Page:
Love Saves the World is honoured to be part of Sarah Maclean's blog tour for Never Judge a Lady by her Cover, the final book in her stunning The Rules of Scoundrels series. Avon is hosting a Tour-Wide Giveaway for $50.00 Choice Book Seller Gift Card and Print Set of The Rules of Scoundrels Books 1-3. (Enter via Rafflecopter below.)
To visit Sarah Maclean's other stops, click here.
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About the book:
By day, she is Lady Georgiana, sister to a duke, ruined before her first season in the worst kind of scandal. But the truth is far more shocking -- in London’s darkest corners, she is Chase, the mysterious, unknown founder of the city’s most legendary gaming hell. For years, her double identity has gone undiscovered ... until now.
Brilliant, driven, handsome-as-sin Duncan West is intrigued by the beautiful, ruined woman who is somehow connected to a world of darkness and sin. He knows she is more than she seems and he vows to uncover all of Georgiana’s secrets, laying bare her past, threatening her present, and risking all she holds dear ... including her heart.
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The summary begins with the phrase "by day" as though Lady Georgiana Pearson was a masked superhero protecting her real identity -- the truth of Georgiana is even more complicated: she doesn't have two lives, she has three: the world knows her as Lady Georgiana, ruined at 16 with a bastard daughter. The members of The Fallen Angel know her as Madame Anna. And a privileged few know her as Chase, the enigmatic and extremely powerful owner of The Fallen Angel.
For the most part, Georgiana had no problems shifting between Anna and Chase -- it was when Georgiana finally decided to resume her place in society that things got ... complicated.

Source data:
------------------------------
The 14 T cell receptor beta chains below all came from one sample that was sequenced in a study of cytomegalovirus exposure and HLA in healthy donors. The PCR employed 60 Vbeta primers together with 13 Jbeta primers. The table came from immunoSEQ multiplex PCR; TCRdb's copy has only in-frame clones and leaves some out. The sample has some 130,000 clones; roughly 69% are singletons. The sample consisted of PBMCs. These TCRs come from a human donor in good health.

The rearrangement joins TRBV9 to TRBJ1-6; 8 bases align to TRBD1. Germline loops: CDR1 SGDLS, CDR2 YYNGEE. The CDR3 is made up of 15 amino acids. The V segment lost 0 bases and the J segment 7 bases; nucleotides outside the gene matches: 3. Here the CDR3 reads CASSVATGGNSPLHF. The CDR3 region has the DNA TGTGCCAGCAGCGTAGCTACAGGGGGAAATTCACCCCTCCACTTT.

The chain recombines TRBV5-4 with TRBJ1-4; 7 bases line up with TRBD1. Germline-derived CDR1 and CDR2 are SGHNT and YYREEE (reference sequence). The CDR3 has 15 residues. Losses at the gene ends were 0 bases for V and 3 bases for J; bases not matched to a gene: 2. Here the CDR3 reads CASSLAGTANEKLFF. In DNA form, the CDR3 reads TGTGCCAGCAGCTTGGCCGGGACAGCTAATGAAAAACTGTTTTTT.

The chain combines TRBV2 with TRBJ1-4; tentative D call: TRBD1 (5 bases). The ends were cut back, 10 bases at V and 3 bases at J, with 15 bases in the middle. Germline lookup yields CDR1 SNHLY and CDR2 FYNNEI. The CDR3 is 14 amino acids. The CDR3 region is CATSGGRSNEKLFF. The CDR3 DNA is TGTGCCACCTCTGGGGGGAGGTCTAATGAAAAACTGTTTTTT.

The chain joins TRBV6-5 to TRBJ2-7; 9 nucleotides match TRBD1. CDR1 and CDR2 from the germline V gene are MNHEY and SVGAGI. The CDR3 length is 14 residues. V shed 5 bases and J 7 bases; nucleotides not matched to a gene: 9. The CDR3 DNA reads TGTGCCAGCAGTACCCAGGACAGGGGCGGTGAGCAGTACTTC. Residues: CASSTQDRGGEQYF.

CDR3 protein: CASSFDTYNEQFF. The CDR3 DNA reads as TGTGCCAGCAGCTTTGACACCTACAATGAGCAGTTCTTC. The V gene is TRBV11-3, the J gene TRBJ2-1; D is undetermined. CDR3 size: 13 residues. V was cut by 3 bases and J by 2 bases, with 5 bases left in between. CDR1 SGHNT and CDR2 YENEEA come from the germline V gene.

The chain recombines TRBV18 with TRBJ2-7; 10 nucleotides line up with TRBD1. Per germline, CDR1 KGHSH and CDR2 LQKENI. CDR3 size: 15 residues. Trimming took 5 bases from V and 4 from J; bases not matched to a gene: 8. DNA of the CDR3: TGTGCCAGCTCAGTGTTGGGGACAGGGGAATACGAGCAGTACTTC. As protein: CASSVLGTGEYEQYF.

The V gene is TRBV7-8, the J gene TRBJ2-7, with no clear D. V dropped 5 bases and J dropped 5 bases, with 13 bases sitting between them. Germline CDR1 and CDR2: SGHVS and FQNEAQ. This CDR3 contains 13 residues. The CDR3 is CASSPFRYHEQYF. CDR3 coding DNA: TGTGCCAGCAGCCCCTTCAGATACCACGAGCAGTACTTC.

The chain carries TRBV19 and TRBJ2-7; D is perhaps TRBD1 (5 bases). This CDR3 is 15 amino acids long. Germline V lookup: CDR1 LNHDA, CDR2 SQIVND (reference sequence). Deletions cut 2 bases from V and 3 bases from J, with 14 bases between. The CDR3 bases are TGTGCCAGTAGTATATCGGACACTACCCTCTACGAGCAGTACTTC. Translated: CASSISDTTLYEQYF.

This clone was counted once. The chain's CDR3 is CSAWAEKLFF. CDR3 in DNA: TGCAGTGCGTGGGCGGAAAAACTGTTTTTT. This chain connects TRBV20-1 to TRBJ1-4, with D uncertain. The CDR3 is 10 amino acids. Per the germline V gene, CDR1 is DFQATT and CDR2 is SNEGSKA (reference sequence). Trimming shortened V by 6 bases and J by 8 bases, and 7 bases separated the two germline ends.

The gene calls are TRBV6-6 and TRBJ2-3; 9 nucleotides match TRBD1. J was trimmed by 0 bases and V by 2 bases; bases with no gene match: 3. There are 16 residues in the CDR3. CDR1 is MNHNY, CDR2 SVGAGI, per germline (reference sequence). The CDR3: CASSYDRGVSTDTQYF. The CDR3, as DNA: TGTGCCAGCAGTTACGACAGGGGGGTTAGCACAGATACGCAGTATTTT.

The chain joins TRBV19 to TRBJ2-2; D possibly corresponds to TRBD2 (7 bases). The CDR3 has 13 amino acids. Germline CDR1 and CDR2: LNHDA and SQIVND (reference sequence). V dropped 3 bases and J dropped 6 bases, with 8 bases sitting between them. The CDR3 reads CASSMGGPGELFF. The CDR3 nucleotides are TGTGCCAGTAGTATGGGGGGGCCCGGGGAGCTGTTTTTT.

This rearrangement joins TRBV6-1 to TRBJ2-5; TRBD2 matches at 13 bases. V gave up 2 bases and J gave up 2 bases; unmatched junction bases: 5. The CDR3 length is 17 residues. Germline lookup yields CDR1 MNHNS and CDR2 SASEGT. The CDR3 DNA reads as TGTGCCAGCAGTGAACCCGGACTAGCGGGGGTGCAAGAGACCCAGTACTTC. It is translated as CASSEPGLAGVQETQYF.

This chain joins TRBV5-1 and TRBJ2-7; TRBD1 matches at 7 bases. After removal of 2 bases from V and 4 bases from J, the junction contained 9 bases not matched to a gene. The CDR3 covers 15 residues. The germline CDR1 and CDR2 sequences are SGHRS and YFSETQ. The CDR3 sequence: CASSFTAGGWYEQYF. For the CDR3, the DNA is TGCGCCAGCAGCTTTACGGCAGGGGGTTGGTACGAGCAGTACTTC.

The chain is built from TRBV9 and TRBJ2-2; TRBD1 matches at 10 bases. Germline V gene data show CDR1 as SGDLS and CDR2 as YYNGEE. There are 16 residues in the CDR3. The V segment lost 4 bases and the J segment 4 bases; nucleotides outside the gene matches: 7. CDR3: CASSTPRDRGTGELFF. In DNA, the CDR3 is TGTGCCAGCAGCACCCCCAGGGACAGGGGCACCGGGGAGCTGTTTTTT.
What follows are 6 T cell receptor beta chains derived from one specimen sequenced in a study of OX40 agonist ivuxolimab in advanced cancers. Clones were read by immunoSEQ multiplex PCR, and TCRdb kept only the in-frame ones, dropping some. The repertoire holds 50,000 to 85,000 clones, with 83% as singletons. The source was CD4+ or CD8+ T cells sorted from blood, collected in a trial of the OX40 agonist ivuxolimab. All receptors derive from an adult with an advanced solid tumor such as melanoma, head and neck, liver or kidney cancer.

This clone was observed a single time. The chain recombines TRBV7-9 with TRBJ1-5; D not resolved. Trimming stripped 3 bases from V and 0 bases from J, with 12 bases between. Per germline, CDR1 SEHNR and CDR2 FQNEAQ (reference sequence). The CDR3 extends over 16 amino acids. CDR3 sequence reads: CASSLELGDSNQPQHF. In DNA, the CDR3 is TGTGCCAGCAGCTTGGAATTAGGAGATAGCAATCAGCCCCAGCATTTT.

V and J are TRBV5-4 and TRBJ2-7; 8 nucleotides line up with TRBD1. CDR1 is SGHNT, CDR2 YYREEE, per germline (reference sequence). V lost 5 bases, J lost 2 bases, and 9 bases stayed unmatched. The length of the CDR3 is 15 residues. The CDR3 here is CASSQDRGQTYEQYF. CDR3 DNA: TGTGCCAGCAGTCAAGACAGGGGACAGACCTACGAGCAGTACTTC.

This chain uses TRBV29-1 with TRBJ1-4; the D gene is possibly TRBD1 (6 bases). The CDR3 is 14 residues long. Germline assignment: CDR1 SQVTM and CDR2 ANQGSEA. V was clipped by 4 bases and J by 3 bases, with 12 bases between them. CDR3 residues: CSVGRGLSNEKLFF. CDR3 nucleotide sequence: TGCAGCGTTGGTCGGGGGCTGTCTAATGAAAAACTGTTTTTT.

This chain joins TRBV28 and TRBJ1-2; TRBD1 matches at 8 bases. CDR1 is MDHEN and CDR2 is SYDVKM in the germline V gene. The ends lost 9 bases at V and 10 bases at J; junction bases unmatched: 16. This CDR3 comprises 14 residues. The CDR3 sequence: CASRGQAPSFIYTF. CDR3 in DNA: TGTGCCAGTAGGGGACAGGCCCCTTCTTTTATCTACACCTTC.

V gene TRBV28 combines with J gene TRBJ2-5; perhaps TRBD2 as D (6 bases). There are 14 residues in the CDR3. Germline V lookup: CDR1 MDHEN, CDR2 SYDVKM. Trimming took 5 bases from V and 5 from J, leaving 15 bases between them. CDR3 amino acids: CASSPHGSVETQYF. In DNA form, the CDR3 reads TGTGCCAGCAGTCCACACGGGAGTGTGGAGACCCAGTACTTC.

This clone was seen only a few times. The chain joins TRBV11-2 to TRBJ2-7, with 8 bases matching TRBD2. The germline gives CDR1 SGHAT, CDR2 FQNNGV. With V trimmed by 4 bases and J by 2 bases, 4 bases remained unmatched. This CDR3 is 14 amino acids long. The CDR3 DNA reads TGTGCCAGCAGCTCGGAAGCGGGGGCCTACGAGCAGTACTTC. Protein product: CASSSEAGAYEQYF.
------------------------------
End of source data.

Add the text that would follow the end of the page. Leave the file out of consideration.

Complicated is a word that is used quite a bit in Never Judge a Lady by her Cover. It's what describes Duncan West's past and his relationship with Lord Langley. Complicated is how Georgiana describes her needs and wants -- or, rather, what she believes her daughter, Caroline, needs and wants. It is because of Caroline that Georgiana is making this sacrifice: offering herself up like a lamb at the altar of London Society. I like how we use the word "complicated" to explain the seemingly unexplainable, and seemingly unsolvable. It is an apt term to describe Georgiana and Duncan, who both wield such amazing power: Georgiana, as Chase, keeps many of Society's secrets and isn't afraid to use it; Duncan controls the press and can bend and shape truth as he wants. But Georgiana, as Georgiana, is powerless as she seeks out acceptance for her daughter and Duncan has no choice but to follow Lord Langley's wishes -- and Duncan is powerless as he tries valiantly to save Georgiana, while he saves himself as well.
Maclean presents the conflict quite clearly: it's Duncan vs. Langley and Duncan vs. Chase, and it's Georgiana vs. herself. The greater question is, who is allied with whom? Duncan believed he and Chase had a long-standing relationship that he could rely on, but the straight, uncomplicated line becomes a complicated triangle when Georgiana enters the picture. All at once, Duncan wonders whether he could trust Chase and whether he ought to be afraid of the power that Chase holds. Georgiana trusts Duncan, but there's a part of her that could not completely trust his motives -- especially when the connection to Langley is revealed. Is Duncan using Anna against Chase? Is Duncan using her to further an unknown agenda? It is evident that Sarah Maclean had planned this out very well, and she guides her readers smoothly through the complex threads and issues in the story.
There's also a distinct cadence to Maclean's storytelling -- a beat, not unlike one's heart, which captures so clearly the emotions of the story: the urgency, the heartbreak, the defencelessness, and the passion. Georgiana wants Duncan, but Georgiana needs a title to secure her daughter.